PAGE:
By Dr Pascal Storck, Global Manager of Energy Services
& Dr Mark Stoelinga, Senior Scientist
By placing project performance in the context of long-term average wind behavior, Vaisala’s quarterly maps highlight the occurrence of specific quarterly wind anomalies, which can significantly impact the financial health of an operational portfolio.
Wind portfolio performance analyses have been in greater demand in the industry since the so-called “wind drought” of early 2015. Its record-low wind speeds reduced production across much of the United States, particularly in the key markets of California and Texas, which had some of the lowest wind speeds within the entire historical record.
But what caused the wind drought? Climate scientists point to the same global climate pattern that produced a large mass of warm water off the U.S. Pacific Coast and a blocking high-pressure system over much of the West.
These features are related to oscillations in large-scale climate signals, such as the North Pacific Mode and El Niño, which provide strong predictors of weather.
In September 2015, the largest El Niño event in recorded history was developing in the Pacific Ocean. With a climate signal this strong, weather predictability should have been high using past events as a proxy for future conditions. According to typical patterns, El Niño was expected to bring above normal wind speeds to California and the West Coast, and continue to bring below normal wind speeds to the U.S. wind belt, including Texas and the Midwest.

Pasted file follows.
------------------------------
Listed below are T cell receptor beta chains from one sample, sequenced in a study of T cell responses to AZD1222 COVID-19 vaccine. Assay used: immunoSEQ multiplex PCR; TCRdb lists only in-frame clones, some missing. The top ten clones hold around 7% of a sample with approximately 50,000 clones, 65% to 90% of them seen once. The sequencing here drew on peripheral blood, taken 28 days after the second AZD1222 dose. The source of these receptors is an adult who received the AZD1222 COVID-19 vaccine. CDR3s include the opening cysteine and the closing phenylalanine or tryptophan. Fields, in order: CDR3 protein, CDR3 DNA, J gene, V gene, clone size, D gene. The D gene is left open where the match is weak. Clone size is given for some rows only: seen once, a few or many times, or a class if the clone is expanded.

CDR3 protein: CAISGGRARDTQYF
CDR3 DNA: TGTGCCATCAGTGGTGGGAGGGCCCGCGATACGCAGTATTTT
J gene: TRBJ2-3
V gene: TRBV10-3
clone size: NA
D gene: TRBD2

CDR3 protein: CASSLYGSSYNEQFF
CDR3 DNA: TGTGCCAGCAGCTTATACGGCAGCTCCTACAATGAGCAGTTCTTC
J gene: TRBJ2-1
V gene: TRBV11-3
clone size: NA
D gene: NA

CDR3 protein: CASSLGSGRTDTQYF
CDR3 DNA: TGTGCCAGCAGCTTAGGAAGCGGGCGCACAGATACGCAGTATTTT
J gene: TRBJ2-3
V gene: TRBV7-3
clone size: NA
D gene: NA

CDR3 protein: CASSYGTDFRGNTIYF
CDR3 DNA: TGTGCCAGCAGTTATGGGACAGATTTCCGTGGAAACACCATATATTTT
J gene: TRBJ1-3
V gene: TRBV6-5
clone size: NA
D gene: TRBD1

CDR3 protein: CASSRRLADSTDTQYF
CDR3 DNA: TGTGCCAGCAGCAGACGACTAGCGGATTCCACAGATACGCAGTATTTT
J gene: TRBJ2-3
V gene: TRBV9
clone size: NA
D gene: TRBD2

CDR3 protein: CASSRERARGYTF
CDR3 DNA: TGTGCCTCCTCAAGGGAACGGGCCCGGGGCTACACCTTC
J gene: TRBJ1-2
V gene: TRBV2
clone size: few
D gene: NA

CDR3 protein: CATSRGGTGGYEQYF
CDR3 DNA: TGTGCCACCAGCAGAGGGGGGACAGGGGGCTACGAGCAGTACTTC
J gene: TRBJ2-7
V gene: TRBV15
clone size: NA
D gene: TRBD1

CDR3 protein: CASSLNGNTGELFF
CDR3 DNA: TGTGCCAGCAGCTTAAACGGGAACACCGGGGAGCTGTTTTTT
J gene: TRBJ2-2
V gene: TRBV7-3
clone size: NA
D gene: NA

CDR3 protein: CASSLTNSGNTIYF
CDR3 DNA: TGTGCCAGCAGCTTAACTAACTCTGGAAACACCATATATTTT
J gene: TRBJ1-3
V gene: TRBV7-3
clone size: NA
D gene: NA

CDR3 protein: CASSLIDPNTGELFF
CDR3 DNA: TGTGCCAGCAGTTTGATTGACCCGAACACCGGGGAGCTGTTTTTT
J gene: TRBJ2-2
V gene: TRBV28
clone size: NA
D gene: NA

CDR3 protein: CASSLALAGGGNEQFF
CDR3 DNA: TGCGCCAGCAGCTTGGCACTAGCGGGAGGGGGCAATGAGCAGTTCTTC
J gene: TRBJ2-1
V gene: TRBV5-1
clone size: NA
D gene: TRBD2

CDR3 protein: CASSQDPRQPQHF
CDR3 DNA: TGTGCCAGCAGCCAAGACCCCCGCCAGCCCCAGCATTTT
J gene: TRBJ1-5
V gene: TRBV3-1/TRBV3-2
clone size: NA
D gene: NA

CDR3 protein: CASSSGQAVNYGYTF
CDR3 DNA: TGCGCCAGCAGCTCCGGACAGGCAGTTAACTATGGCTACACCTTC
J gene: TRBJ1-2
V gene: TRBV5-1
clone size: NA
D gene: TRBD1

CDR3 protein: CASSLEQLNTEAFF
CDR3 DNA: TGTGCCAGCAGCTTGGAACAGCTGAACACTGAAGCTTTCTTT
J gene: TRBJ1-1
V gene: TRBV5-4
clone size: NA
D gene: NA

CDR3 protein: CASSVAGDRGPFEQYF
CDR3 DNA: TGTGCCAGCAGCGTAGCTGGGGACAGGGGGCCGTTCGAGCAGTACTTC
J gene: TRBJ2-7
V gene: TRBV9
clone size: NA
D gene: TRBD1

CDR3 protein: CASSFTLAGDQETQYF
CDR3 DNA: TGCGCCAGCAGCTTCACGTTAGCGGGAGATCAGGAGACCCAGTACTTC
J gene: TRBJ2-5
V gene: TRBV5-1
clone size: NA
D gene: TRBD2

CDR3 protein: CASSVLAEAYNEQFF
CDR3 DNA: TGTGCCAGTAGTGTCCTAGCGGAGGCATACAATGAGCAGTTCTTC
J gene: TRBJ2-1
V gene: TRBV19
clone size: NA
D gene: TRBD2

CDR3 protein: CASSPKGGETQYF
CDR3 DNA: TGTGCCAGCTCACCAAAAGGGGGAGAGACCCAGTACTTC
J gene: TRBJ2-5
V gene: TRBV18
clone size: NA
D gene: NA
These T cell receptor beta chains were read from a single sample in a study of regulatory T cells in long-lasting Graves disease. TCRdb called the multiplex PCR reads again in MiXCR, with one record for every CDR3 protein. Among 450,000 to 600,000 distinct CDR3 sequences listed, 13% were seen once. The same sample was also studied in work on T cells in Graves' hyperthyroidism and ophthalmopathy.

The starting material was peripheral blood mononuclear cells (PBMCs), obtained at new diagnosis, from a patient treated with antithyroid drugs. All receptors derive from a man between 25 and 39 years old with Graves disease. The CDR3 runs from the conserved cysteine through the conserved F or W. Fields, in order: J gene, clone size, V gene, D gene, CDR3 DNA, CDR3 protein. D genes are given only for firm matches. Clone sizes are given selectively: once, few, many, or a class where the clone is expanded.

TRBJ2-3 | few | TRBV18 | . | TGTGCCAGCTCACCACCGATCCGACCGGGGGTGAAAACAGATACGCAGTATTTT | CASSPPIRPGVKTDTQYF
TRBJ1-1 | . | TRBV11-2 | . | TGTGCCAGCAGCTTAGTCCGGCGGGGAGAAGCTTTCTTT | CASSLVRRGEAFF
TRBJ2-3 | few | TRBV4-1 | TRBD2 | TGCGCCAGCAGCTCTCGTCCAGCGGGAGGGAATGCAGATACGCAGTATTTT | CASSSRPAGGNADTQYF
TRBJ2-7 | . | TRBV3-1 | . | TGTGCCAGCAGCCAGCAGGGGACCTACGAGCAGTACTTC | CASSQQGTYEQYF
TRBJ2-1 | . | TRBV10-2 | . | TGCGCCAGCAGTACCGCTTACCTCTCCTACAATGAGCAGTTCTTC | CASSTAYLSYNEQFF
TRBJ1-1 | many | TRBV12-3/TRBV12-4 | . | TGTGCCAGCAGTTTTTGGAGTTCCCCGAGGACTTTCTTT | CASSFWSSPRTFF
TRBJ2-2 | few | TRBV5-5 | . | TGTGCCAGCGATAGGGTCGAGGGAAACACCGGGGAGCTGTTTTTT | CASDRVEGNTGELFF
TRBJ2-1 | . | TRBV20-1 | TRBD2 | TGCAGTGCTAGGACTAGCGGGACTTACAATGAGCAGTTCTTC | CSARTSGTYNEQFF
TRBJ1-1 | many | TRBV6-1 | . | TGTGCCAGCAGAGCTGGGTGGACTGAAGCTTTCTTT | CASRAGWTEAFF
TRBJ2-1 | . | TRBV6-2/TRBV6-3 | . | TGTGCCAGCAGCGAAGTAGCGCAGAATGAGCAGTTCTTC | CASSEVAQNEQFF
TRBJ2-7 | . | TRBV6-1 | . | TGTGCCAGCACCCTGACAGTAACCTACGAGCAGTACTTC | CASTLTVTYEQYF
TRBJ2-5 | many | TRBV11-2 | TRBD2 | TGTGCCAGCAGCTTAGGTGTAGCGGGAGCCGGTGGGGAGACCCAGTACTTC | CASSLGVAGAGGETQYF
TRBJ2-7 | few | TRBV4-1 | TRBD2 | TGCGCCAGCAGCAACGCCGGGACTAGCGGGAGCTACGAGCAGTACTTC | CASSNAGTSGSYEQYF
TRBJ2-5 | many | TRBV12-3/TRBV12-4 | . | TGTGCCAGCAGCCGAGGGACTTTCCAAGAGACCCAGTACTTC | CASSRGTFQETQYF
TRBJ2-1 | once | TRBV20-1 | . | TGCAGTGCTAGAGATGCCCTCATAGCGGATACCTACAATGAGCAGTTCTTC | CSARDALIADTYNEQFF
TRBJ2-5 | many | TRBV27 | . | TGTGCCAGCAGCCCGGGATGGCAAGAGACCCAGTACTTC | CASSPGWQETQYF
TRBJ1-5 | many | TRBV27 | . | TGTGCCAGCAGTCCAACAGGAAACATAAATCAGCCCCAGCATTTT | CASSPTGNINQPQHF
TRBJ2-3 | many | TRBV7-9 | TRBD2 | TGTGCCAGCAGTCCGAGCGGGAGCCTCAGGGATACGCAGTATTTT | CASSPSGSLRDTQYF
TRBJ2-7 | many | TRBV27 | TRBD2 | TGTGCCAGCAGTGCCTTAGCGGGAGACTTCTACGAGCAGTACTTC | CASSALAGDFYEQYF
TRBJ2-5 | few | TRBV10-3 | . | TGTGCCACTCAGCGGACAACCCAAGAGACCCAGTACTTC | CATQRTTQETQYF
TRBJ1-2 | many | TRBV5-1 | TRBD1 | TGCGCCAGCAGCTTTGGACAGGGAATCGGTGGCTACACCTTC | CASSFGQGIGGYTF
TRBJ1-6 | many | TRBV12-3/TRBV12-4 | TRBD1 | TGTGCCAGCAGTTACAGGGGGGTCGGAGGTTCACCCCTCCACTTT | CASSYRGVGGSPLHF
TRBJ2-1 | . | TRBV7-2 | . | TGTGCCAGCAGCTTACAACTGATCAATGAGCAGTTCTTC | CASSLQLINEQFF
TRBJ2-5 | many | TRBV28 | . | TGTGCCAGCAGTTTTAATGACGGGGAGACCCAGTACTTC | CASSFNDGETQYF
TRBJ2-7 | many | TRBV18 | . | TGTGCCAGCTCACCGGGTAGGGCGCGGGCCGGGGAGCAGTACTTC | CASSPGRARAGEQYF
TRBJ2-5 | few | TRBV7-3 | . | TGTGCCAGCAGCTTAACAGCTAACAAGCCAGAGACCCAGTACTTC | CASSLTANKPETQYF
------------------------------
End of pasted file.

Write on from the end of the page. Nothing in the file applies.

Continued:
However, despite the record El Niño, the event did not manifest itself as forecasted. The largest impact to wind speeds was expected to come in the winter, but instead arrived in the second quarter. It is likely this El Niño did not produce the expected trends in U.S. wind resource because its tropical ocean warm anomaly shifted west from the more typical location for major El Niño events.
The climate-science community has dubbed this type of El Niño “Modoki,” a Japanese word that roughly translates as “the same but different.”
While seasonal forecast accuracy remains a challenge, wind operators still must find ways to set annual budgets based on expected project performance. Current forecasting methods are typically simplistic and can result in large inaccuracies. These errors reduce shareholder value and confidence.
In a business where revenue can vary extensively based on weather and climate, how can operators set responsible budget expectations? The best approach is to leverage numerical weather prediction modeling and historical data.
This lets operators establish reasonable benchmarks across a portfolio, which can be re-calibrated on a monthly basis to more accurately forecast revenue. Portfolio diversification is another strategy for mitigating the effects of events, such as the 2015 wind drought. This involves deploying assets across different regions and technologies to mitigate the financial impact of below average performance in any one area.
Although not a new concept in the wind industry, climate-resilient portfolios based on long-term historical weather correlations that help clients reduce performance risk to better maintain investor confidence with steady returns.
Filed Under: News, Projects